Excellent post Dan. Guilty as charged. If I was consuming large amounts of pornagrphy, I would have a growing apathy towards my wife. The same goes with my own personal pastor. Admittedly, I go to a church that has been seeker-sensitive in its orientation, but is seeking repentance from that model and truly desires to see disciples of Jesus Christ being built up and equipped. This post hits home in a truly powerful way, because I decided to leave my church last week and start looking for a new one, mostly because of my distaste for the preaching and lack of trust in the scriptures. No church is perfect, and I am positive that are people in my church right now that are storming the gates of heaven in prayer to bring me back. My church has about 4000 members in three campuses, and he was so shaken by my family's notable absence, that he spent a half an hour on the phone with my mentor seeking reconciliation. My pastor is not a false teacher. He is a traditional arminian that upholds substitutionary atonement and sola fide. He considers himself reformed in the sense of the five solas, and he has recently went after cults, the catholic church, easy believism, and Oprah to name a few. Honestly, I loved the small church that I visited last week. There were only 45 members, and the pastor did expository preaching just the way I like to learn, and if I had my way I would stay. Thank you for the post Dan, and I would appreciate any pastoral comments, if you so choose, for the edification of everyone

dan said...

Brilliant.

I come from a family of pastors here in the Philippines - my granddad was an old-time pastor who preached in obscure towns and rural villages, standing for the Truth and often vilified for it. Whenever a church couldn't take him (or his wife, my grandmother) much longer, they'd have him move on. Consequently my mum and her siblings could never settle for long in one place. Every few years they’d have to deal with new surroundings, friends, and schools all because some churches could only take so much Truthful preaching from an honest and passionate pastor.

My granddad was one of the kindest and most tender men you could come across. Why he had trouble keeping his job in some churches troubles me. As far as I know he wasn’t the dictatorial kind or shoddy with the Word. In fact, he was the kind of pastor who really connected with people, who went out if his way to pray, console, counsel, and rejoice with others.

When he died about 10 years ago (in his 80s) hundreds of people from all corners of his province showed up to pay their respects. People we didn’t know came out of the woodwork to catch a final glimpse of a man who lived for God and was faithful to the end. The procession was quite long – I mean, it was a big deal. You would have thought a prominent doctor or businessman had died.

My point being, some pastors labor hard for the Lord and endure endless trials for Christ’s name. My granddad had his fair share of opposition in his lifetime. It would constantly uproot his family and make life terribly hard at times. But he kept the faith, preached the Truth, and contented himself with the Lord.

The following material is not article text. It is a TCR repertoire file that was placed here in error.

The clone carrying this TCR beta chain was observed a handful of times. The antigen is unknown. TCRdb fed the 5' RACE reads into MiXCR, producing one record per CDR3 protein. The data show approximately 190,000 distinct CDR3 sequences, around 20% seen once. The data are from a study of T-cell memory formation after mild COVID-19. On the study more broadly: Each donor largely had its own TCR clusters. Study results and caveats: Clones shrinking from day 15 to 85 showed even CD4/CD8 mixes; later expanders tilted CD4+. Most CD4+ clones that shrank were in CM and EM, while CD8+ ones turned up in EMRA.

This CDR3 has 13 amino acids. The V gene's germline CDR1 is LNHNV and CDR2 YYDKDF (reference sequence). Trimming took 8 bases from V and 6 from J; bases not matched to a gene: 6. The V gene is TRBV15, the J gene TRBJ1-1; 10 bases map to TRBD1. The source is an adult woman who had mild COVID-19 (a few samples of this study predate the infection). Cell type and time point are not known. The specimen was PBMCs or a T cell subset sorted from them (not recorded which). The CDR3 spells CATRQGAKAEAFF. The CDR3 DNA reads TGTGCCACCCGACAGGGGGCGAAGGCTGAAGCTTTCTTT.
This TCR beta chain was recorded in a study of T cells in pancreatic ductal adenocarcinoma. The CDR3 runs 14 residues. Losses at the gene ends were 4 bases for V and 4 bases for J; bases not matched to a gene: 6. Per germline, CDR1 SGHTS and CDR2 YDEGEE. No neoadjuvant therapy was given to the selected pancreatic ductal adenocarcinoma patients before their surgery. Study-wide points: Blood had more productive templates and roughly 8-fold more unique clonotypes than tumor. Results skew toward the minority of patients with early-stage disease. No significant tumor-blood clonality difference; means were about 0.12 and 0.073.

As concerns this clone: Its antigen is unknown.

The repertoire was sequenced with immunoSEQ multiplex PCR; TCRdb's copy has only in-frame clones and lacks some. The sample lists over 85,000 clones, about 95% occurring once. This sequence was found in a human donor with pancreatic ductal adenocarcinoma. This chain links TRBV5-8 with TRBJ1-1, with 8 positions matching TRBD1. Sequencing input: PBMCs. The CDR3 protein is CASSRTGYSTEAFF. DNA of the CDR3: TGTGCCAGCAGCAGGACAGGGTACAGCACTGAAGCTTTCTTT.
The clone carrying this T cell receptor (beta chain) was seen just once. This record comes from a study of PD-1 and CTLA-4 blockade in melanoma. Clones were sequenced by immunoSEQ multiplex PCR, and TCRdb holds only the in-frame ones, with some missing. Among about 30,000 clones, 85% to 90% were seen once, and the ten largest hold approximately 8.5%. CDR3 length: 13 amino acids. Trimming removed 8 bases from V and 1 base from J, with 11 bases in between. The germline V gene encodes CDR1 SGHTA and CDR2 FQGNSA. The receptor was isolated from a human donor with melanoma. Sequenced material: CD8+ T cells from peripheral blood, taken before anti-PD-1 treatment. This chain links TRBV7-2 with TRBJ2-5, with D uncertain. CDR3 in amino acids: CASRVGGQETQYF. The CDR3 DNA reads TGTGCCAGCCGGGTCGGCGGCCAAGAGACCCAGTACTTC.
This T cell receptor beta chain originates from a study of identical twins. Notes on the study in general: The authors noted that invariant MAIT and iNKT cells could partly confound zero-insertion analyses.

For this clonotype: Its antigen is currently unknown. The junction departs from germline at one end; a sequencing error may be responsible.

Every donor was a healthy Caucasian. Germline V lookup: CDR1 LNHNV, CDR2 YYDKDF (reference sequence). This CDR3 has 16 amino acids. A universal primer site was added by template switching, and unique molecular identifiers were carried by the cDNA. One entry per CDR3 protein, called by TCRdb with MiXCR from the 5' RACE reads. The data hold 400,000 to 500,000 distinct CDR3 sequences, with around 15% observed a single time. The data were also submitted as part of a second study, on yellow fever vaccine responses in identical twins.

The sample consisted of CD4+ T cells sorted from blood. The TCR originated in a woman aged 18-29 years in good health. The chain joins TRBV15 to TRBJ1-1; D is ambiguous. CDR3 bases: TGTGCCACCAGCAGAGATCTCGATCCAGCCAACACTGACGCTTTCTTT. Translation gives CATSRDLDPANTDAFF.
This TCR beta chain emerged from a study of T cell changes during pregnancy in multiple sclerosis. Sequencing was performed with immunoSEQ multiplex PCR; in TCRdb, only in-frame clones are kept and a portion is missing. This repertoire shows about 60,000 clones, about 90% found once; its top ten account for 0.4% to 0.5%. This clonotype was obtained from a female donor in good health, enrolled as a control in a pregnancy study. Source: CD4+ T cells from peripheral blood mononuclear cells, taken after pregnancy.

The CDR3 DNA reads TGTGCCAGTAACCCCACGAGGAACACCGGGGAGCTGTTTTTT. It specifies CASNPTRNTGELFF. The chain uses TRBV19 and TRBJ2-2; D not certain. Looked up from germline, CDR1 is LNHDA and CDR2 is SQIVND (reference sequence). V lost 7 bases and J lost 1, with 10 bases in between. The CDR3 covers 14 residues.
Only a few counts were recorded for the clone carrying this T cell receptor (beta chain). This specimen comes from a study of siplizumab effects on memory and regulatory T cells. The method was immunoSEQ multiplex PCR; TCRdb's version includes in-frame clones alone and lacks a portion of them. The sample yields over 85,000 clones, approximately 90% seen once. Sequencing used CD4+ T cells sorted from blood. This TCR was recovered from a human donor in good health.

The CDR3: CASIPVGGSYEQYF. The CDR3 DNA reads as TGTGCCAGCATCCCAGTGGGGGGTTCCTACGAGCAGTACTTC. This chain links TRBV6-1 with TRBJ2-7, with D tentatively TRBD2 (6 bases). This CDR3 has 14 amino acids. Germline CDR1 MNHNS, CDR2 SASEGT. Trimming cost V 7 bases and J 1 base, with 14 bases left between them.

It’s a shame the earthly tributes and appreciation poured in only at the end while he was lying in a coffin. He could’ve done with that kind of support and love decades earlier.

May we support and love our pastors as Christ loves us.

Dan

JOYce ~♥~ said...

To SolaMom ~ {{{HUGS}}} and prayers. May I suggest praying Scripture for those that you feel have had shortcomings in your life, even a pastor ~ it's hard then not to be thankful for them or know that what happened, though maybe or maybe not right for others, is right for us in God's appointment. Talking with the pastor might change the whole thing around, too. I'm saying that from having navigated a fair share of pain for my good so hope it's received as loving care. God bless you. ♥

Could have done that privately but chose not...

Sir Aaron said...

I concur with Frank: Fantastic post.

I'll add that the Lord made me recognize this point once. I had started visiting a church because of the Pastor (he was on the radio). To learn he had faults, even sin, really rattled my cage so to speak. It became evident to me that I had become a follower of the Pastor and had put him up on a pedestal with God. This pedestal I created kept me from finding a church closer to home because, of course, no Pastor could compete. Then, tragically, this Pastor's church split because of some evil men in the congregation. But it caused me to realize that I had elevated a man to a position that should have been reserved only for Christ. After the emotional pain lapsed, I came to the realization that DJP mentioned. God gave me a local Pastor, who is not perfect, but was given to minister to the local body, of which I am a member. I am thankful for the Pastor, God has provided and do my best to give him my full support.

SolaMom: I know that my story doesn't even come close to the pain caused by the events you have shared here. Clearly you have been badly hurt by the leaders who were supposed to care for you in the times you needed them the most. I would echo the same advice already given. Don't let past pain consume you. Go speak to the leadership at your church.

Sir Aaron said...

Sheldon:

You make an excellent point about paper friends. Frank made a point at his blog about us, as part of the local body, needing to interact with the members on a more intimate level.

donsands said...

"God gave you the pastor He gave you."

And I've had my share of Holiness Penetecostal, Catholic monsigours, and AoG pastors. Some good some bad. I've had Calvary Chapel pastors, EFCA pastors. Each pastor was from our spvereign Lord, and I need to thank Him.